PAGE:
We describe two different approaches to the formation of glasses in which the oxide ion has high mobility and which therefore may act as solid state anionic conductors. The first is a liquid state approach, utilizing the "barely stable compound" principle. The second avoids the liquid state completely by using the direct transformation of crystal to glass by pressure-induced amorphization. Both methods are applied to obtain glasses high in ZrO2 content. The glasses obtained have ionic conductivities that are as high as those of pyrochlores, but fall short of those of stabilized zirconia, but may also have a high electronic conductivity depending on state of oxidation. The decoupling index, Rτ, at the glass transition temperature, which measures the freedom of mobile conducting species to move without coupling to their environment, is high, and is comparable to values for the best fluoride ion-conducting glasses. Prospects for broadening the range of oxide ion conducting glasses are considered.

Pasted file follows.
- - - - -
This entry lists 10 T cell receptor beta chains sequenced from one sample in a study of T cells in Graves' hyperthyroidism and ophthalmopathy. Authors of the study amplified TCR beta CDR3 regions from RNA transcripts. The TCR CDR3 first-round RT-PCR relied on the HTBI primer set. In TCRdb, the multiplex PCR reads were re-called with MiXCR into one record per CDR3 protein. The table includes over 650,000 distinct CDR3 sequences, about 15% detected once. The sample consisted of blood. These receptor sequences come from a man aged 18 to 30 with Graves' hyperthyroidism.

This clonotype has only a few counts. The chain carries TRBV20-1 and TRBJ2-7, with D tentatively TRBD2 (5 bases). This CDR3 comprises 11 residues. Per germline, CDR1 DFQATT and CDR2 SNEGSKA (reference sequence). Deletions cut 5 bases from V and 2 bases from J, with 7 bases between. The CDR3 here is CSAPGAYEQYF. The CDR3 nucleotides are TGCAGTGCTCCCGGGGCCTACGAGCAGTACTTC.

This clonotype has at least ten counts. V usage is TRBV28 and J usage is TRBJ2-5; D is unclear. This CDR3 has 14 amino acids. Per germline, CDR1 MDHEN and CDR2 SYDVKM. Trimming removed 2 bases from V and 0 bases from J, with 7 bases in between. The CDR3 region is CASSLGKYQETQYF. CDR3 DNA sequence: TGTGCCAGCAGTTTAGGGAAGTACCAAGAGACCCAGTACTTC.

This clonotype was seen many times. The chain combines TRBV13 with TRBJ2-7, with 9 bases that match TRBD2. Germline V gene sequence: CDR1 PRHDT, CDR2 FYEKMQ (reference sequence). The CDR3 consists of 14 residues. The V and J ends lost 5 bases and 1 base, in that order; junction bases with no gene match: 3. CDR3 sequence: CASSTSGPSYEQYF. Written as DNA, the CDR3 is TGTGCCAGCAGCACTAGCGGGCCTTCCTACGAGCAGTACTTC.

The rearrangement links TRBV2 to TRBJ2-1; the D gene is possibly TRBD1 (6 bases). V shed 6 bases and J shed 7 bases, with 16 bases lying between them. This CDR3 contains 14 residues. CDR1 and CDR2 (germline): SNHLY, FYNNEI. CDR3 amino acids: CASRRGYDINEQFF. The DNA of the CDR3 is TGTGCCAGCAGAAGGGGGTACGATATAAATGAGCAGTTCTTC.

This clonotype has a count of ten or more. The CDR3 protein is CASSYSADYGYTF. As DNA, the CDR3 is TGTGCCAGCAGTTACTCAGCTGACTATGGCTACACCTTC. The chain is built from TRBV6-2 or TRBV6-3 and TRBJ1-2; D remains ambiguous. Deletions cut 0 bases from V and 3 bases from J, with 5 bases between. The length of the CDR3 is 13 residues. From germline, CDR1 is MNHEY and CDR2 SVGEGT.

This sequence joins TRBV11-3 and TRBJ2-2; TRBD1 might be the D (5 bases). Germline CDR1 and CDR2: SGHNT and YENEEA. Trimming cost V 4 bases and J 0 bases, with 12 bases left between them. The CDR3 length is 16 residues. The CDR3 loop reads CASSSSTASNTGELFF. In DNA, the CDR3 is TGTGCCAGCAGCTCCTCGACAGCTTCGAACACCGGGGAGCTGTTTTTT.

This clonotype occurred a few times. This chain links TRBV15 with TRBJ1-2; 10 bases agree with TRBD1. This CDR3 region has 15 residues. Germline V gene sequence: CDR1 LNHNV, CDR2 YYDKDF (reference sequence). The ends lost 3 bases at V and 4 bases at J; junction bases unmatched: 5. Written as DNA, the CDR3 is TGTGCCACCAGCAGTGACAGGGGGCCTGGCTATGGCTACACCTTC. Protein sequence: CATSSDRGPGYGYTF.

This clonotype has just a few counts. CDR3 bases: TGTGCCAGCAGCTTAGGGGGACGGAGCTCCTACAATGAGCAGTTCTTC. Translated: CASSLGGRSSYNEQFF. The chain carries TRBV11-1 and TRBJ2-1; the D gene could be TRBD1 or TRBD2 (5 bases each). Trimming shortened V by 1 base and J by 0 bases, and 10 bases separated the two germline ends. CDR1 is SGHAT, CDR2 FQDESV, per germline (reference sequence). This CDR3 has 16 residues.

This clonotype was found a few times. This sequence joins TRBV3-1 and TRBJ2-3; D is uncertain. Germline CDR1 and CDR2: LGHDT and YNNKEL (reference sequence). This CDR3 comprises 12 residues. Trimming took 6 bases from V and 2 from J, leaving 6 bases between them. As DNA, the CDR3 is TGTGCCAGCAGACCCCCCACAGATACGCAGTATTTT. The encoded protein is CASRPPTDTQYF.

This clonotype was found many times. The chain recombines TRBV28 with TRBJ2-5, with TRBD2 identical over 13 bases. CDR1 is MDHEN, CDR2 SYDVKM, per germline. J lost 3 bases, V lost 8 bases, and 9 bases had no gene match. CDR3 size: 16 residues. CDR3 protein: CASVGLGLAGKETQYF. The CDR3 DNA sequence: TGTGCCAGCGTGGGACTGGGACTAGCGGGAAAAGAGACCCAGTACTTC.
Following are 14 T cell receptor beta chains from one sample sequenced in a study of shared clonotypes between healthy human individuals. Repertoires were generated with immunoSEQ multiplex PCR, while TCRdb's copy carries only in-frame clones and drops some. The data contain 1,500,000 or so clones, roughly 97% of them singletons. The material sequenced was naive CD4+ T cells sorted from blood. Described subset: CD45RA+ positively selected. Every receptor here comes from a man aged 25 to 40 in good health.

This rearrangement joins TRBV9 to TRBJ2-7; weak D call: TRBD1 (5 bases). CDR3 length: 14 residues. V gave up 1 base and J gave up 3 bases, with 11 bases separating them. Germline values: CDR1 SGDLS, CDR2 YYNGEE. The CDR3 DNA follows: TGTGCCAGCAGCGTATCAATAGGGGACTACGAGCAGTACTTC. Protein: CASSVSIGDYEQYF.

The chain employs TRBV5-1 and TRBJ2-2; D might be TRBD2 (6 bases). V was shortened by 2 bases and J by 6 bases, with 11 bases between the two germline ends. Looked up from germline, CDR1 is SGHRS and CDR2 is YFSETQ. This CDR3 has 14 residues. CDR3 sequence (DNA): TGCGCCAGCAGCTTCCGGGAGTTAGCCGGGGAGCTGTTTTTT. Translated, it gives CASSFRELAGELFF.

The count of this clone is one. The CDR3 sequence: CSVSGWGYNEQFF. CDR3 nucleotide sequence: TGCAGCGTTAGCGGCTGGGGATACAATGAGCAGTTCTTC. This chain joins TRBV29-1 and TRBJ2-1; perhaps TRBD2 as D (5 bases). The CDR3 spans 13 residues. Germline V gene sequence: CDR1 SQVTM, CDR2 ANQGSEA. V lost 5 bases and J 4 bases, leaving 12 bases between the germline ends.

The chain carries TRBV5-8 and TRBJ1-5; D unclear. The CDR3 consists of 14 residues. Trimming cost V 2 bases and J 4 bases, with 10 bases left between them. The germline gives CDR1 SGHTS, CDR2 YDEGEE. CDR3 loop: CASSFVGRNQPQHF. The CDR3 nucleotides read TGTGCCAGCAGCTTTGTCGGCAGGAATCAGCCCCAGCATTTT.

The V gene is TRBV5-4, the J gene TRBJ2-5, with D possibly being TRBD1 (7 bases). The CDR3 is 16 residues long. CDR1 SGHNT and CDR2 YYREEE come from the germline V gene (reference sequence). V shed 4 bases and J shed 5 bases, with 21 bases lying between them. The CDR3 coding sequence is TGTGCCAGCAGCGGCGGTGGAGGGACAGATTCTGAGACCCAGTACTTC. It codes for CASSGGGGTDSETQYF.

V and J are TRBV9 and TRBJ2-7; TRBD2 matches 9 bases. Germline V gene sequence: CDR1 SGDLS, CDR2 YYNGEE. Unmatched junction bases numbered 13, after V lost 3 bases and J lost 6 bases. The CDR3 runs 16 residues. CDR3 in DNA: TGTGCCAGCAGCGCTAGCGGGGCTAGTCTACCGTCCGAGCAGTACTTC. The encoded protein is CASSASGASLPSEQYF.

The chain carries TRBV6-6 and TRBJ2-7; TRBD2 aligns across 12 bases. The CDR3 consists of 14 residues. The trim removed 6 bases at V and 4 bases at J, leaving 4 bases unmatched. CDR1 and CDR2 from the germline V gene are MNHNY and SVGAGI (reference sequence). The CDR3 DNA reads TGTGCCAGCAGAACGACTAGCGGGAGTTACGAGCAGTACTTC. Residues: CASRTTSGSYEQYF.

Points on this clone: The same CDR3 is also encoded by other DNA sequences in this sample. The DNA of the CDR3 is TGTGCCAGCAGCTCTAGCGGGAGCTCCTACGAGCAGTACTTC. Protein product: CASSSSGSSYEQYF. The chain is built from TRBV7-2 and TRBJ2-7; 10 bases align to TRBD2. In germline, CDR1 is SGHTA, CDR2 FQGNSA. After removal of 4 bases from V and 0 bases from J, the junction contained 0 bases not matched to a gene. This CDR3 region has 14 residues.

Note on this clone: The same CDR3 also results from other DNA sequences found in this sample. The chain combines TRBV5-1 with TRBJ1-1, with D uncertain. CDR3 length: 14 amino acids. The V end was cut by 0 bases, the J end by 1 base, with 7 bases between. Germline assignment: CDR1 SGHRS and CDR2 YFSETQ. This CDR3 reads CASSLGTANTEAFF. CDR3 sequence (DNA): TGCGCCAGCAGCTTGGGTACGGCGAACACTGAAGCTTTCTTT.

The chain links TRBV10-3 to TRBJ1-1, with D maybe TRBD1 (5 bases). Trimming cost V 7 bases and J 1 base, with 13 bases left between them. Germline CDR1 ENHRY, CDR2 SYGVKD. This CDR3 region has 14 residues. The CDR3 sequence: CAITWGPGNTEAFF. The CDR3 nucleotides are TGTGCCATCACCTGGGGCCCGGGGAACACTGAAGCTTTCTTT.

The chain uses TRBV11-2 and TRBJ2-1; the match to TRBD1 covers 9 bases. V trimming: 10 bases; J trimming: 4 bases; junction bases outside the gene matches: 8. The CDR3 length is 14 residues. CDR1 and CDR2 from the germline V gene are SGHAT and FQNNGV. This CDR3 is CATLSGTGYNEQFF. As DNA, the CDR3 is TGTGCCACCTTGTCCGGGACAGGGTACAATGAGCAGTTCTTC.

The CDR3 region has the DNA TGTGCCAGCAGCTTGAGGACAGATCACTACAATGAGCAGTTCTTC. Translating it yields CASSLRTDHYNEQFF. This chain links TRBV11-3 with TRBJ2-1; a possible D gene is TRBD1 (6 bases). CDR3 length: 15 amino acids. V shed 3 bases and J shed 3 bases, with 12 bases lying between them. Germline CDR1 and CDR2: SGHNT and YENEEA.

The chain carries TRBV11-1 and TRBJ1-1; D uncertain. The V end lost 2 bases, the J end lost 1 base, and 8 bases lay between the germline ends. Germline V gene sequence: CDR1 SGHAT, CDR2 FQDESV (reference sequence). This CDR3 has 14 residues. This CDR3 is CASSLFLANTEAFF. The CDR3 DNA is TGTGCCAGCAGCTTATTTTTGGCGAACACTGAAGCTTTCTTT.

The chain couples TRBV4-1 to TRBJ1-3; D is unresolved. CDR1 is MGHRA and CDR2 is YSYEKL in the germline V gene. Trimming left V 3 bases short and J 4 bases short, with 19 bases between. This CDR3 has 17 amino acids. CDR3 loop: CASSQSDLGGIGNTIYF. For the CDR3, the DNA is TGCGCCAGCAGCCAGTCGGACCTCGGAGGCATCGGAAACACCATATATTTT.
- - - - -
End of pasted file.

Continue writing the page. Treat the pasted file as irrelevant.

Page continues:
- High pressure
- Oxide ion conductor
- Pressure-induced amorphization
ASJC Scopus subject areas
- Materials Chemistry